THE MUPPETS Movie Review

Ryan Dosier – About three months ago, I made a promise to Steve Whitmire. I promised him that, once I saw The Muppets, I would write an honest review of my thought on the new film. Well, I just got home from the early Cast and Crew screening of The Muppets in the main theater of The Walt Disney Studios and I’m ready to showcase my honest opinion. And here it is:

The Muppets is everything I wanted and expected it to be. Somehow, Disney and Jason Segel and James Bobin and the Muppeteers and the entire production team, have done the impossible: they’ve made a movie that appeals to virtually everyone–Muppet fans, huge Muppet fans, casual fans, adults, kids, teenagers… everyone. But the more impressive and incredible feat is that they’ve made a truly funny, truly emotional, truly fun Muppet movie. Five years ago, I don’t know anyone who would have thought this could be done, but I am here to tell you honestly that it has been done… and it’s coming to theaters very soon.

The Muppets are the stars of this film, 100%. I was actually extremely surprised by how great both Jason Segel and Amy Adams are and how brilliantly they eased into the story. The most surprising part was that, once Kermit was back in the picture, we barely hear from either Gary or Mary until the third act and all focus shifts to Kermit and Fozzie and Rowlf and Scooter and Gonzo and Walter and Lew Zealand and Animal and Floyd… and the divine Miss Piggy. If there is any doubt in your mind about whether the Muppets are the stars of this film, squash it immediately. I am here to tell you that no one shines more than Kermit, no one has more laughs than Fozzie, no one carries more weight (don’t hit me) and emotion than Miss Piggy, and no one will give you shivers like Walter. This is a Muppet movie with Jason Segel in it, not a Jason Segel movie with Muppets in it.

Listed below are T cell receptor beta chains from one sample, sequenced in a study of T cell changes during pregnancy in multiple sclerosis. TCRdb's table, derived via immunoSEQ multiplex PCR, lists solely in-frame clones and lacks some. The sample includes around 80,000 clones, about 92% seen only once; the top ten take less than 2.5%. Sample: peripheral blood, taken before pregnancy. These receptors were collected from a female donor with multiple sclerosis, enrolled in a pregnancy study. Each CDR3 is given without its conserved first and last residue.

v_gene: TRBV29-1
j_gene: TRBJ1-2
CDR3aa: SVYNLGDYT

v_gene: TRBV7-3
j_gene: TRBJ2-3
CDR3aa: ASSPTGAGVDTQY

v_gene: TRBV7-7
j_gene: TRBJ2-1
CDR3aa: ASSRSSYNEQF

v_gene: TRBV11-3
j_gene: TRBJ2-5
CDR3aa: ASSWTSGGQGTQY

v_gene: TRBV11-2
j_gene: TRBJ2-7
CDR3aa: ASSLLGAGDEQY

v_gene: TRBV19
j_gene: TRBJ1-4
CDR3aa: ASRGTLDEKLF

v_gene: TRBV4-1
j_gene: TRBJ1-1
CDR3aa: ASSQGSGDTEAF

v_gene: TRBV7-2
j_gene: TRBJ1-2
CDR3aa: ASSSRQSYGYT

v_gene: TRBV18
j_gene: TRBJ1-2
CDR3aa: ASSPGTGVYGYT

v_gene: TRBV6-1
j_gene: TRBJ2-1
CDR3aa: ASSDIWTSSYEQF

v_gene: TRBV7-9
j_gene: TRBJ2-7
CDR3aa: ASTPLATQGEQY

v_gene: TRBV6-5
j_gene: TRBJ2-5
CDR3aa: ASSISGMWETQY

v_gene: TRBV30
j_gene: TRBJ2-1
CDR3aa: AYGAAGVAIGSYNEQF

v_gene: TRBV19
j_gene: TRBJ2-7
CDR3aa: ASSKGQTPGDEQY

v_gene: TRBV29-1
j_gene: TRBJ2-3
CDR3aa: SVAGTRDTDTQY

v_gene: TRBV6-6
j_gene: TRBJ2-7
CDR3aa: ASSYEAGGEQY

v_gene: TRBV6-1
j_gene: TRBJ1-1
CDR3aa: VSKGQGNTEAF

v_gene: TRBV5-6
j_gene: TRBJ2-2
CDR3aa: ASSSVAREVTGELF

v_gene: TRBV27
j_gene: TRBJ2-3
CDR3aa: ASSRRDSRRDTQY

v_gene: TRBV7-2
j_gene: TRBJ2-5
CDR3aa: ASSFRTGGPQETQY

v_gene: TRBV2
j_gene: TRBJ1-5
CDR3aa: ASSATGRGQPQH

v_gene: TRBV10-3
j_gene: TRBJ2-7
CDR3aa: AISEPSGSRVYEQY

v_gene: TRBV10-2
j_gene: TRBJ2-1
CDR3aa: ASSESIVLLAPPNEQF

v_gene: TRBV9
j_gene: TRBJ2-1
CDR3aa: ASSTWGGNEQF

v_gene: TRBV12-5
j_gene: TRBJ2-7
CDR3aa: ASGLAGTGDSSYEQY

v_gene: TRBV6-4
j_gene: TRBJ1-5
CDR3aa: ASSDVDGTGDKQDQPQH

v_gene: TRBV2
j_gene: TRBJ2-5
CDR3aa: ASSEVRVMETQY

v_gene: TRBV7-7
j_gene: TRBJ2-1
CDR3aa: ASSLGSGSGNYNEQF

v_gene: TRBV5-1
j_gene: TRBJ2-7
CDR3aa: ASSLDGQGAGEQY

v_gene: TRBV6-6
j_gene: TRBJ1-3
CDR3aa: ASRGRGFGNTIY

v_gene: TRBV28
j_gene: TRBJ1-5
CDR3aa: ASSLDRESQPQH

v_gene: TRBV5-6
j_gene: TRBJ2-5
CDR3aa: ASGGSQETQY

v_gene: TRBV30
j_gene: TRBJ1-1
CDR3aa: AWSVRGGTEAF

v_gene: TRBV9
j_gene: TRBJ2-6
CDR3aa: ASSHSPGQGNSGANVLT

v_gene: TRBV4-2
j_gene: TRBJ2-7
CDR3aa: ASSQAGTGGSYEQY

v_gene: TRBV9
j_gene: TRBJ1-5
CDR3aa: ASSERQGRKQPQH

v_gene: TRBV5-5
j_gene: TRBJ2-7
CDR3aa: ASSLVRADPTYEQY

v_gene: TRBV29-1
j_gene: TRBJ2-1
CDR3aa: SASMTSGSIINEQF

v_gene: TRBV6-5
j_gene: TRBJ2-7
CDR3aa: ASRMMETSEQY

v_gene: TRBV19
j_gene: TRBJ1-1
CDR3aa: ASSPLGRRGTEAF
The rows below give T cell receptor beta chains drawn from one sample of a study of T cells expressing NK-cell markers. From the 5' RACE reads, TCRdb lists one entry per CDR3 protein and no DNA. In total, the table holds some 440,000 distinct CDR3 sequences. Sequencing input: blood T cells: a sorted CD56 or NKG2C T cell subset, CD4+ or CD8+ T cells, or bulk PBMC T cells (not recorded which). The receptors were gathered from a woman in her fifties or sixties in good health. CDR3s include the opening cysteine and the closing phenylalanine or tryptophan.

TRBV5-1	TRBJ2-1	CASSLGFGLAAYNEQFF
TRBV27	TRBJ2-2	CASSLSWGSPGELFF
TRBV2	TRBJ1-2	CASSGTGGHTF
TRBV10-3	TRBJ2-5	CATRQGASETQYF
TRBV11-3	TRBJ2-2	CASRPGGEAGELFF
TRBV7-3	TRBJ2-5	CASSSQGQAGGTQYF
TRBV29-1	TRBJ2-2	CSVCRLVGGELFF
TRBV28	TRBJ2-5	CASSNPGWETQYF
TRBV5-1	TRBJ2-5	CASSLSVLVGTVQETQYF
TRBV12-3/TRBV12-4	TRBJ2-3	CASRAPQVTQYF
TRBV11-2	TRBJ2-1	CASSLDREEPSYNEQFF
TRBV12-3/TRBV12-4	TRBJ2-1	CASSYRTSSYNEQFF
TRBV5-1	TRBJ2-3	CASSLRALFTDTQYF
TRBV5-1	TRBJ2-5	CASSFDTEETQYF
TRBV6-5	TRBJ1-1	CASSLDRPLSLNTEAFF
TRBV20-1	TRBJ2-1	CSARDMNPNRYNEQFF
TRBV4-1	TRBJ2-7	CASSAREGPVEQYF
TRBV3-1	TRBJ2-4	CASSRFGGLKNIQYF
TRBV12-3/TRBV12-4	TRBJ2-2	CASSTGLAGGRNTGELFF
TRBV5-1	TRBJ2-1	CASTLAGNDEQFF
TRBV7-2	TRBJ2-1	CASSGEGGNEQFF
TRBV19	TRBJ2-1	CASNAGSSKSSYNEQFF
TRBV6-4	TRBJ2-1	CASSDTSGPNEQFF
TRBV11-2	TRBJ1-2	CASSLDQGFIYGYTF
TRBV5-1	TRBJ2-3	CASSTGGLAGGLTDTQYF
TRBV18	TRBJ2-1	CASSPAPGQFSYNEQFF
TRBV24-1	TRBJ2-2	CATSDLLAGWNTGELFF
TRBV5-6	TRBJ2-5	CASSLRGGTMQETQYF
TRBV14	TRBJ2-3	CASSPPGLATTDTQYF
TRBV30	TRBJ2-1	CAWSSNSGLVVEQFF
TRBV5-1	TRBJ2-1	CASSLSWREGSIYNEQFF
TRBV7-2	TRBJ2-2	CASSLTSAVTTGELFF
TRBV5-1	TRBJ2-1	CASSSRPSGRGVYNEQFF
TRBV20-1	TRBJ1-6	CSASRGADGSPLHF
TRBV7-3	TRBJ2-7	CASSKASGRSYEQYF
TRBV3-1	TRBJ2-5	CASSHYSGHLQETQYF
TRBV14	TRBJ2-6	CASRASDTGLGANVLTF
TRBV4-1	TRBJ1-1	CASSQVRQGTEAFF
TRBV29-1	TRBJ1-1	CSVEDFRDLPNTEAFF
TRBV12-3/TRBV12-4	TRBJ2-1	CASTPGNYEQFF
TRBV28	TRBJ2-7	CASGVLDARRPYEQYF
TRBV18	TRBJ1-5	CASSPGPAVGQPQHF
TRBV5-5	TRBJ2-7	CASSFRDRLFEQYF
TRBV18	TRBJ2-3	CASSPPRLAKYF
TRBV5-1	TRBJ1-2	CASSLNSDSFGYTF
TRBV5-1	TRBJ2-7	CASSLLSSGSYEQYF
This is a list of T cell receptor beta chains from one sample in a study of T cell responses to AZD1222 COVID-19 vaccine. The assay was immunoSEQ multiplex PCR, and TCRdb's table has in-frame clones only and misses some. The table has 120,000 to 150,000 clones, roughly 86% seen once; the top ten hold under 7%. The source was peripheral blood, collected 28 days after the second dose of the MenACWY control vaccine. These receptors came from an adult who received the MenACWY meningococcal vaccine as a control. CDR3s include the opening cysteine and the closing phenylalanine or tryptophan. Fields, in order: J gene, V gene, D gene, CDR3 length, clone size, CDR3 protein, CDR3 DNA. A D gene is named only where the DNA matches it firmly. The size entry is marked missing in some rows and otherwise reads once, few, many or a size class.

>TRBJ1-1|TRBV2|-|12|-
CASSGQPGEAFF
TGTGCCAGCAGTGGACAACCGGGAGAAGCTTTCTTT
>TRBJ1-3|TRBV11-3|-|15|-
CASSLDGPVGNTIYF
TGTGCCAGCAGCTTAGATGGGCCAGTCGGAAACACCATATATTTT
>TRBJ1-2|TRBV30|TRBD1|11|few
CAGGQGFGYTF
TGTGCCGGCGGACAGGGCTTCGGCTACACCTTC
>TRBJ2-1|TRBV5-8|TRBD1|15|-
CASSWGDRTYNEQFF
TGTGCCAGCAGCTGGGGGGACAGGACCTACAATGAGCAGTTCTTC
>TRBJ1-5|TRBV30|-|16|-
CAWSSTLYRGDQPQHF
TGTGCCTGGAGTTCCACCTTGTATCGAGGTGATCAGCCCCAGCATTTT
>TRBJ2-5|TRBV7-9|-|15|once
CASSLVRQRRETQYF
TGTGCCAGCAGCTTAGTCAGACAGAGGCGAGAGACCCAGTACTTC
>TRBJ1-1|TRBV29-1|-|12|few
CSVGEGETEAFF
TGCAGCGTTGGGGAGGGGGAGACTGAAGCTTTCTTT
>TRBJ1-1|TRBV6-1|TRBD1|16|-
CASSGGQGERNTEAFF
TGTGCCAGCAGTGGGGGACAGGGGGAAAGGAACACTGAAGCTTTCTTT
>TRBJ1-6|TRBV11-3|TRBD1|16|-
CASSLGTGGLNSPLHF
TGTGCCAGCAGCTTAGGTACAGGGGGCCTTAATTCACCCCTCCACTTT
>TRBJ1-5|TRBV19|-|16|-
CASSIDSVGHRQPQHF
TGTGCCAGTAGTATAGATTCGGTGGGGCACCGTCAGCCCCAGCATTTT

That’s not to say, however, that the human co-stars aren’t fantastic–because they really, really are. Jason Segel’s character, Gary, was one of my favorites. The song “Man or Muppet,” a brilliant duet between Gary and Walter, that comes before the big Muppet telethon was one of the true, honest highlights of the film. The song was incredibly catchy and warmed my heart to no end, and mostly because the great acting of Jason Segel and Peter Linz as Walter. One of the most touching scenes in the movie comes just before the big climax when Gary and Walter are talking backstage. It will endear Jason Segel in your heart forever (as if that hasn’t already happened).

If you have any doubts about Walter… stop having them. Watler is pitch perfect in absolutely every scene. His story and his journey is incredible. Why is Walter such a big Muppet fan? Because he’s different, and watching the Muppets made him feel accepted and showed him that everyone is special and deserves to show it. The way he talks to Kermit or Gonzo is the way you or I would talk to Kermit or Gonzo… a dedicated fan who would do anything–yes, even being thrown into an electric fence–to bring his heroes back together. There’s a moment, at Kermit’s house, when Kermit is down and lost, and the things Walter says to the Frog will make you honestly wonder if they broke into your brain to write the dialogue. Peter Linz has brought to life an amazing, enduring, and wonderful character. People–myself included–were swarming him after the screening to congratulate him on a truly perfect new character.

Speaking of the Frog, I know this is going out on a huge limb, but Kermit in The Muppets ranks alongside Kermit in The Muppet Movie for his incredible acting, depth of emotion, and heroic journey from beginning to end. The Kermit we meet at the mansion has lost his way without his friends. If his song, “Pictures in My Head,” does not move you in some fashion, then you’re not giving credit to the history of Kermit the Frog and the amazing talents of Steve Whitmire. “Pictures in My Head” will surely go down in history as one of the great Kermit songs. It carries the weight of his entire plight in about two minutes, and it’s perfect.